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The Conciliarist TraditionConstitutionalism in the Catholic Church 1300-1870$
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Francis Oakley

Print publication date: 2008

Print ISBN-13: 9780199541249

Published to Oxford Scholarship Online: January 2010

DOI: 10.1093/acprof:oso/9780199541249.001.0001

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Democritus’s Dreame: * Conciliarism in the History of Political Thought

Democritus’s Dreame: * Conciliarism in the History of Political Thought

Chapter:
(p.217) 6 Democritus’s Dreame:* Conciliarism in the History of Political Thought
Source:
The Conciliarist Tradition
Author(s):

Francis Oakley (Contributor Webpage)

Publisher:
Oxford University Press
DOI:10.1093/acprof:oso/9780199541249.003.0007

This chapter examines conciliar theory and its legacy to 16th- and 17th-century political thought in Scotland, France, and England. John Neville Figgis urged very forcefully the significance of the role he believed the conciliar movement to have played in the history of European political thought. Three main claims are made in this argument: first, that the source of 14th- and 15th-century conciliar theory is to be found in the secular constitutional experiments of the previous centuries; second, that conciliar theory exerted a demonstrable influence on the constitutionalists and resistance theorists of the 16th and 17th centuries; and third, that it did so (and herein lies its historical significance) because of the precision with which it discerned the theoretical principles underlying medieval constitutionalism, the universality with which it formulated those principles, and the clarity and force with which it restated them. Thus, conciliar theory was not only an ecclesiological, but also a political theory.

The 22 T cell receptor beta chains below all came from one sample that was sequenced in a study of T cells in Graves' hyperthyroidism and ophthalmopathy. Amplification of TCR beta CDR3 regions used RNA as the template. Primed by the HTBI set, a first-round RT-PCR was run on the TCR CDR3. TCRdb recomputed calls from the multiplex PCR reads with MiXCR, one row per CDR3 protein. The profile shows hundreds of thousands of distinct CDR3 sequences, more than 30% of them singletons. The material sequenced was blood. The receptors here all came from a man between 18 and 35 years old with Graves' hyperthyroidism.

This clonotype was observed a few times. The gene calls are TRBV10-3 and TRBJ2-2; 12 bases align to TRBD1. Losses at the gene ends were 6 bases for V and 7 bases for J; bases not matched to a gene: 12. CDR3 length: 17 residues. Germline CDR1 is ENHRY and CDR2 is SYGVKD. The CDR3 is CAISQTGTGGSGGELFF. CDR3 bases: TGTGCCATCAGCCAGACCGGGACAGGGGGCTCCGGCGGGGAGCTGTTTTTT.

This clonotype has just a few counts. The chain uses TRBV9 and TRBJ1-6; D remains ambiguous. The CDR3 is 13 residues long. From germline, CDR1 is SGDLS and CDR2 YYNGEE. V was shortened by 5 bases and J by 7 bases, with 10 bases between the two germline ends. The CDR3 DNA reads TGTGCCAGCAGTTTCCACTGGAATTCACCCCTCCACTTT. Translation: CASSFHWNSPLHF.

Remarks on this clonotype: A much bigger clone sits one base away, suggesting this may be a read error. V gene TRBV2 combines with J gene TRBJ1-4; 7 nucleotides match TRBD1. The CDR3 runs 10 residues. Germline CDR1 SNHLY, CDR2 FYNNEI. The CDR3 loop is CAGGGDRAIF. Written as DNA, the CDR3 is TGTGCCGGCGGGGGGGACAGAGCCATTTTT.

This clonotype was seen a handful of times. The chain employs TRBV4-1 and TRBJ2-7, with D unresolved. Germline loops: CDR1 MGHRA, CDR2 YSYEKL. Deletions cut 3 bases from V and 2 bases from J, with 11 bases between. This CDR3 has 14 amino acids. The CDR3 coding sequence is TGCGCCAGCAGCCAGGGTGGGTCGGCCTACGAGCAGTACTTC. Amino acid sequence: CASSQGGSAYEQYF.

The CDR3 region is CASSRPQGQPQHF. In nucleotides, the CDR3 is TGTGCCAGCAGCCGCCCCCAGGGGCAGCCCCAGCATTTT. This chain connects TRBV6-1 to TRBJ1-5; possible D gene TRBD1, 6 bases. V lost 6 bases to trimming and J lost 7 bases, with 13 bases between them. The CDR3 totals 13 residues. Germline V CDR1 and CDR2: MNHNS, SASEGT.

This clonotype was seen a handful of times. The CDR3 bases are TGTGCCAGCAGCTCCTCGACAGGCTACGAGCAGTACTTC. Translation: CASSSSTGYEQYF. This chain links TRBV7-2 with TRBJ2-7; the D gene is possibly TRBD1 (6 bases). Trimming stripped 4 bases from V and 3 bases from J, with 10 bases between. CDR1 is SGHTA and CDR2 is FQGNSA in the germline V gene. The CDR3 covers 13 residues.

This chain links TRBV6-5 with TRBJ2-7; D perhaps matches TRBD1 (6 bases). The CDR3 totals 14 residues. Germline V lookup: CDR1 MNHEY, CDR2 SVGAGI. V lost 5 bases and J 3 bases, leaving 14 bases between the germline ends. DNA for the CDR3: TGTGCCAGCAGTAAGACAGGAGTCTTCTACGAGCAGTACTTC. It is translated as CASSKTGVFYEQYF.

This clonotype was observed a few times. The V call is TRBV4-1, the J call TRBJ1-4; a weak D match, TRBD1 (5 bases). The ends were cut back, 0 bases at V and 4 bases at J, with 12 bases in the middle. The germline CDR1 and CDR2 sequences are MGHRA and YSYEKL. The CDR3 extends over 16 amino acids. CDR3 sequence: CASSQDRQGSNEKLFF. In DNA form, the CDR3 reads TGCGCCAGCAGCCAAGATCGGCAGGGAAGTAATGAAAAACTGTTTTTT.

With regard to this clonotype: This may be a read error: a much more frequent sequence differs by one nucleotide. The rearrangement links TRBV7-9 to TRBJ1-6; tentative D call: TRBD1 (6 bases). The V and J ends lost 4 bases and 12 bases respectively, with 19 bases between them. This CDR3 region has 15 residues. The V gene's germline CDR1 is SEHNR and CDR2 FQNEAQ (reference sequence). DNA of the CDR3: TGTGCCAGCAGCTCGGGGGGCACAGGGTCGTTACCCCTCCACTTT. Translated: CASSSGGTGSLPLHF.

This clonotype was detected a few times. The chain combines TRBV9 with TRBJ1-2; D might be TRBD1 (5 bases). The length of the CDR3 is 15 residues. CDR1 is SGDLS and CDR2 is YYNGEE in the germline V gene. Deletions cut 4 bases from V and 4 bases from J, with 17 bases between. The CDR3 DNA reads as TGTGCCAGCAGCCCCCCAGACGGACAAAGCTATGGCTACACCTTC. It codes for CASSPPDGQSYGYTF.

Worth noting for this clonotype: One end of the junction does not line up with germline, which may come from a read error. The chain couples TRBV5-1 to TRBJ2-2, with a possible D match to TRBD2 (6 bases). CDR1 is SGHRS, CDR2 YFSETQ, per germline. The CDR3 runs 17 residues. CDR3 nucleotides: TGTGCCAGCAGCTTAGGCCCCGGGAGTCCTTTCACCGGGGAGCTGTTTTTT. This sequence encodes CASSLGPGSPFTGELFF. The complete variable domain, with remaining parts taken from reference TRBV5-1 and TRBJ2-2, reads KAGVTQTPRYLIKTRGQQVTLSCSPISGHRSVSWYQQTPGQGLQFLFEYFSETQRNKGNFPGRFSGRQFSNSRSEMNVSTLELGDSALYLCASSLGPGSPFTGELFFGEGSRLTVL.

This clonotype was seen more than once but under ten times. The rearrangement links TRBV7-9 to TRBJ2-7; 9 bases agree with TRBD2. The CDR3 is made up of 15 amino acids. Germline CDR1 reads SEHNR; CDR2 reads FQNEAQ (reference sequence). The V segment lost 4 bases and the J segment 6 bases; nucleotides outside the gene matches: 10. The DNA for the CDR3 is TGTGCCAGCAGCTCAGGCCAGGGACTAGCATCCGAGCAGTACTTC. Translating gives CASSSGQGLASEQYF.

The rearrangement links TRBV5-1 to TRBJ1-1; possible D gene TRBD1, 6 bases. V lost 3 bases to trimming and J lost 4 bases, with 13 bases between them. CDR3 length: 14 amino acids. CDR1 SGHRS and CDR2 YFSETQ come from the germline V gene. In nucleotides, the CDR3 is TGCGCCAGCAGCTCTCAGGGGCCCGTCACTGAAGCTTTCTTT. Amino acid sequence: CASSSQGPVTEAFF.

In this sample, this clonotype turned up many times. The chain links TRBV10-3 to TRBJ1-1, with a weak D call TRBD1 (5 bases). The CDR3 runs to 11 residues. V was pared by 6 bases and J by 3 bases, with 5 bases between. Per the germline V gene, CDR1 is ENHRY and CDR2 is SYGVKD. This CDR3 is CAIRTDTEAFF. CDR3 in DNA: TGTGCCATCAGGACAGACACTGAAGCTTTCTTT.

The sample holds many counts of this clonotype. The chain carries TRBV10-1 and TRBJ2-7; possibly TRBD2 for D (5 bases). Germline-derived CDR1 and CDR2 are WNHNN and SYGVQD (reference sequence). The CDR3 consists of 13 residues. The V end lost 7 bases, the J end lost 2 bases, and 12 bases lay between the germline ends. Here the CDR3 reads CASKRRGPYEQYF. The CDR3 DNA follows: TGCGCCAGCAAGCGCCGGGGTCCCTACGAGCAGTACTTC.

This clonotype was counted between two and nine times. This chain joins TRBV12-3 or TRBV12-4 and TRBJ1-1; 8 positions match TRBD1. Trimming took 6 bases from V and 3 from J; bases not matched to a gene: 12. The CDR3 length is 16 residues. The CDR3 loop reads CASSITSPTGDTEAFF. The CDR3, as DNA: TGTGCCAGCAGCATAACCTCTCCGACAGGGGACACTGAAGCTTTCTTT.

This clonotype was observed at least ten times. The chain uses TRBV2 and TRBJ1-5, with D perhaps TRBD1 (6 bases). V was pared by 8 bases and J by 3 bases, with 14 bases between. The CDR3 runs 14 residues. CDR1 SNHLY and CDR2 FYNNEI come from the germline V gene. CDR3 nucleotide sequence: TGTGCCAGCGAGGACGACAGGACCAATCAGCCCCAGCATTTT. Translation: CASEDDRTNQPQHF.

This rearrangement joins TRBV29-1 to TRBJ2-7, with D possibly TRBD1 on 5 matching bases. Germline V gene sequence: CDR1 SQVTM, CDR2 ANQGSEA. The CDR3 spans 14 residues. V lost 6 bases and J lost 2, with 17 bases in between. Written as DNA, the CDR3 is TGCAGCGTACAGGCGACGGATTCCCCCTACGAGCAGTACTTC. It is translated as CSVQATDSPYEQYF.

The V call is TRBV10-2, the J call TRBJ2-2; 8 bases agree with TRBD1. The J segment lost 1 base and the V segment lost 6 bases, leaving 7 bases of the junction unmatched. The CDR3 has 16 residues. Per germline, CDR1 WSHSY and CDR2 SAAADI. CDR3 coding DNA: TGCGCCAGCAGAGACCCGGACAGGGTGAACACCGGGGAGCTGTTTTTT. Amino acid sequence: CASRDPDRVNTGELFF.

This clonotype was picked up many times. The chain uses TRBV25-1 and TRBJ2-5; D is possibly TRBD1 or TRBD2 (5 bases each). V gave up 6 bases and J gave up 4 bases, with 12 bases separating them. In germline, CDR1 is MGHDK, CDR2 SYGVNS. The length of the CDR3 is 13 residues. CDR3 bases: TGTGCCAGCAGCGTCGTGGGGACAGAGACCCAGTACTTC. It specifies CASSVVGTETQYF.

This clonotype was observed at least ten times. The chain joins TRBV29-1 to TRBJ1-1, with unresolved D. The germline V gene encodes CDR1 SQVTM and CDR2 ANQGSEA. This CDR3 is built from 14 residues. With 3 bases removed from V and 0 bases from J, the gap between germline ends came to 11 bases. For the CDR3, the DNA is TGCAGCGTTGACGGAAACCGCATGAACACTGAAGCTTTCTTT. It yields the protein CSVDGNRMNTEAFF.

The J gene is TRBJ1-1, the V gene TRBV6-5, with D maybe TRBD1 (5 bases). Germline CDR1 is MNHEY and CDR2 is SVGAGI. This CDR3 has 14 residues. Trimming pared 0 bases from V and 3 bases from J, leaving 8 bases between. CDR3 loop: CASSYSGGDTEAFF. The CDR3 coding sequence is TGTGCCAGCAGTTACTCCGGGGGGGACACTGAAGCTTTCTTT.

Keywords:   conciliar theory, Roman Catholic Church, political thought, John Neville Figgis, constitutionalism, Scotland, France, England, general councils, papacy

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